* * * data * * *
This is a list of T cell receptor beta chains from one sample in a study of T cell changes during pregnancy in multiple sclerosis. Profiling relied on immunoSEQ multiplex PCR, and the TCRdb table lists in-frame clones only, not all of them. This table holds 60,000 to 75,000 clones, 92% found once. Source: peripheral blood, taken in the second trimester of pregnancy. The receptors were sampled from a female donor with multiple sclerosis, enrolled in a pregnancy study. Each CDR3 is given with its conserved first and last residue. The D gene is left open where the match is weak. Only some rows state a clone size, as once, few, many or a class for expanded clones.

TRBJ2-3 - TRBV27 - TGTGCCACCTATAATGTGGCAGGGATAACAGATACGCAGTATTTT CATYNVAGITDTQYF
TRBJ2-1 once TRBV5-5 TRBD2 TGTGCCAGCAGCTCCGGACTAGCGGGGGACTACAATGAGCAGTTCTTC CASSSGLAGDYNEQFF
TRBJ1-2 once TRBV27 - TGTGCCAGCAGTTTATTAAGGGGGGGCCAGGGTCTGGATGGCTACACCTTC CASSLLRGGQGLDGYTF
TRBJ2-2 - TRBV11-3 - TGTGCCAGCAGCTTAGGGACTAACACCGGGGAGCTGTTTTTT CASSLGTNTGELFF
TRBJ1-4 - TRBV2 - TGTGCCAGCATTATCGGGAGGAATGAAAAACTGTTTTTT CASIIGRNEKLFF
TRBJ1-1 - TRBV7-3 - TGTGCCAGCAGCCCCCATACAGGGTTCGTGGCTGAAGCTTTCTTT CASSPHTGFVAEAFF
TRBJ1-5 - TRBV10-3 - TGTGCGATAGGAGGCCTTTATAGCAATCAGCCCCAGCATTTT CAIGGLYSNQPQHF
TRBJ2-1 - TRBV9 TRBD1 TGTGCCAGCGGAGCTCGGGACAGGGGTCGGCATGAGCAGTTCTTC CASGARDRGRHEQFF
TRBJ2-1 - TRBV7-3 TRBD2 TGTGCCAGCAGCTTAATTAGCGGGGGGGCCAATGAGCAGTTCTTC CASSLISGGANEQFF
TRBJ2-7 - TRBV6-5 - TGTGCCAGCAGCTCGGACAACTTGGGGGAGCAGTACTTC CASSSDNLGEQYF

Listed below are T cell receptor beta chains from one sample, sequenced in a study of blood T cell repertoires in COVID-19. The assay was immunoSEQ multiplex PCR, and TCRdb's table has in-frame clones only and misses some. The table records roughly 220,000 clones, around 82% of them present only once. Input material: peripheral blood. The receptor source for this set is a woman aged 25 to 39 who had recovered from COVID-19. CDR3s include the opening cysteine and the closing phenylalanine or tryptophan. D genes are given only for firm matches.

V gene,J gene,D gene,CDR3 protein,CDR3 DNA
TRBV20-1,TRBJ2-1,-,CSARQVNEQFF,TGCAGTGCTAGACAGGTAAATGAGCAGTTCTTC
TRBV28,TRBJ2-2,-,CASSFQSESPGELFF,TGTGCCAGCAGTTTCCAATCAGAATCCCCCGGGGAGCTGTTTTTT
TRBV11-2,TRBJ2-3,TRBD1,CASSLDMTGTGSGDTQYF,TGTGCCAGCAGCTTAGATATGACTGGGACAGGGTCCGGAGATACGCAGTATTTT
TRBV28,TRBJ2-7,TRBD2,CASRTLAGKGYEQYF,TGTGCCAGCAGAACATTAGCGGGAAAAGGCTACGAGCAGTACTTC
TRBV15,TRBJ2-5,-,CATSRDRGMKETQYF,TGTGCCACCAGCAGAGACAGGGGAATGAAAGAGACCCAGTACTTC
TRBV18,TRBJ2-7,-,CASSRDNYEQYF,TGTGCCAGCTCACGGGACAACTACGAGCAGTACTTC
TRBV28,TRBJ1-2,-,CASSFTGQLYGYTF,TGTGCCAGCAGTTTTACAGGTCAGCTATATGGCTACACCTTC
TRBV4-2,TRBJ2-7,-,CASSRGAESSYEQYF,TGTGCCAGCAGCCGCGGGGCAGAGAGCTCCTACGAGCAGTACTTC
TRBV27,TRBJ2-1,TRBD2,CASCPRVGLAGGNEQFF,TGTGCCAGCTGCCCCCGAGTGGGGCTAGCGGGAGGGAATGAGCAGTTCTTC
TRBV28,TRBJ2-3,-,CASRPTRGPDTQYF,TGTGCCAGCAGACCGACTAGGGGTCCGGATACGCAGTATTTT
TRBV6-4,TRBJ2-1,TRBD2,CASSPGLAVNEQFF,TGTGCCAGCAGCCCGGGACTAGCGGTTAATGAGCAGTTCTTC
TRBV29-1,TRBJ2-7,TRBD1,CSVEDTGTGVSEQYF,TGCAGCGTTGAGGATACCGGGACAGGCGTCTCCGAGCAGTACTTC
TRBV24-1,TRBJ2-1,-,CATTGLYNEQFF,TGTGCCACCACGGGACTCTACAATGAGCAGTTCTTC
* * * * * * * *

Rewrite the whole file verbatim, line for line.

This is a list of T cell receptor beta chains from one sample in a study of T cell changes during pregnancy in multiple sclerosis. Profiling relied on immunoSEQ multiplex PCR, and the TCRdb table lists in-frame clones only, not all of them. This table holds 60,000 to 75,000 clones, 92% found once. Source: peripheral blood, taken in the second trimester of pregnancy. The receptors were sampled from a female donor with multiple sclerosis, enrolled in a pregnancy study. Each CDR3 is given with its conserved first and last residue. The D gene is left open where the match is weak. Only some rows state a clone size, as once, few, many or a class for expanded clones.

TRBJ2-3 - TRBV27 - TGTGCCACCTATAATGTGGCAGGGATAACAGATACGCAGTATTTT CATYNVAGITDTQYF
TRBJ2-1 once TRBV5-5 TRBD2 TGTGCCAGCAGCTCCGGACTAGCGGGGGACTACAATGAGCAGTTCTTC CASSSGLAGDYNEQFF
TRBJ1-2 once TRBV27 - TGTGCCAGCAGTTTATTAAGGGGGGGCCAGGGTCTGGATGGCTACACCTTC CASSLLRGGQGLDGYTF
TRBJ2-2 - TRBV11-3 - TGTGCCAGCAGCTTAGGGACTAACACCGGGGAGCTGTTTTTT CASSLGTNTGELFF
TRBJ1-4 - TRBV2 - TGTGCCAGCATTATCGGGAGGAATGAAAAACTGTTTTTT CASIIGRNEKLFF
TRBJ1-1 - TRBV7-3 - TGTGCCAGCAGCCCCCATACAGGGTTCGTGGCTGAAGCTTTCTTT CASSPHTGFVAEAFF
TRBJ1-5 - TRBV10-3 - TGTGCGATAGGAGGCCTTTATAGCAATCAGCCCCAGCATTTT CAIGGLYSNQPQHF
TRBJ2-1 - TRBV9 TRBD1 TGTGCCAGCGGAGCTCGGGACAGGGGTCGGCATGAGCAGTTCTTC CASGARDRGRHEQFF
TRBJ2-1 - TRBV7-3 TRBD2 TGTGCCAGCAGCTTAATTAGCGGGGGGGCCAATGAGCAGTTCTTC CASSLISGGANEQFF
TRBJ2-7 - TRBV6-5 - TGTGCCAGCAGCTCGGACAACTTGGGGGAGCAGTACTTC CASSSDNLGEQYF

Listed below are T cell receptor beta chains from one sample, sequenced in a study of blood T cell repertoires in COVID-19. The assay was immunoSEQ multiplex PCR, and TCRdb's table has in-frame clones only and misses some. The table records roughly 220,000 clones, around 82% of them present only once. Input material: peripheral blood. The receptor source for this set is a woman aged 25 to 39 who had recovered from COVID-19. CDR3s include the opening cysteine and the closing phenylalanine or tryptophan. D genes are given only for firm matches.

V gene,J gene,D gene,CDR3 protein,CDR3 DNA
TRBV20-1,TRBJ2-1,-,CSARQVNEQFF,TGCAGTGCTAGACAGGTAAATGAGCAGTTCTTC
TRBV28,TRBJ2-2,-,CASSFQSESPGELFF,TGTGCCAGCAGTTTCCAATCAGAATCCCCCGGGGAGCTGTTTTTT
TRBV11-2,TRBJ2-3,TRBD1,CASSLDMTGTGSGDTQYF,TGTGCCAGCAGCTTAGATATGACTGGGACAGGGTCCGGAGATACGCAGTATTTT
TRBV28,TRBJ2-7,TRBD2,CASRTLAGKGYEQYF,TGTGCCAGCAGAACATTAGCGGGAAAAGGCTACGAGCAGTACTTC
TRBV15,TRBJ2-5,-,CATSRDRGMKETQYF,TGTGCCACCAGCAGAGACAGGGGAATGAAAGAGACCCAGTACTTC
TRBV18,TRBJ2-7,-,CASSRDNYEQYF,TGTGCCAGCTCACGGGACAACTACGAGCAGTACTTC
TRBV28,TRBJ1-2,-,CASSFTGQLYGYTF,TGTGCCAGCAGTTTTACAGGTCAGCTATATGGCTACACCTTC
TRBV4-2,TRBJ2-7,-,CASSRGAESSYEQYF,TGTGCCAGCAGCCGCGGGGCAGAGAGCTCCTACGAGCAGTACTTC
TRBV27,TRBJ2-1,TRBD2,CASCPRVGLAGGNEQFF,TGTGCCAGCTGCCCCCGAGTGGGGCTAGCGGGAGGGAATGAGCAGTTCTTC
TRBV28,TRBJ2-3,-,CASRPTRGPDTQYF,TGTGCCAGCAGACCGACTAGGGGTCCGGATACGCAGTATTTT
TRBV6-4,TRBJ2-1,TRBD2,CASSPGLAVNEQFF,TGTGCCAGCAGCCCGGGACTAGCGGTTAATGAGCAGTTCTTC
TRBV29-1,TRBJ2-7,TRBD1,CSVEDTGTGVSEQYF,TGCAGCGTTGAGGATACCGGGACAGGCGTCTCCGAGCAGTACTTC
TRBV24-1,TRBJ2-1,-,CATTGLYNEQFF,TGTGCCACCACGGGACTCTACAATGAGCAGTTCTTC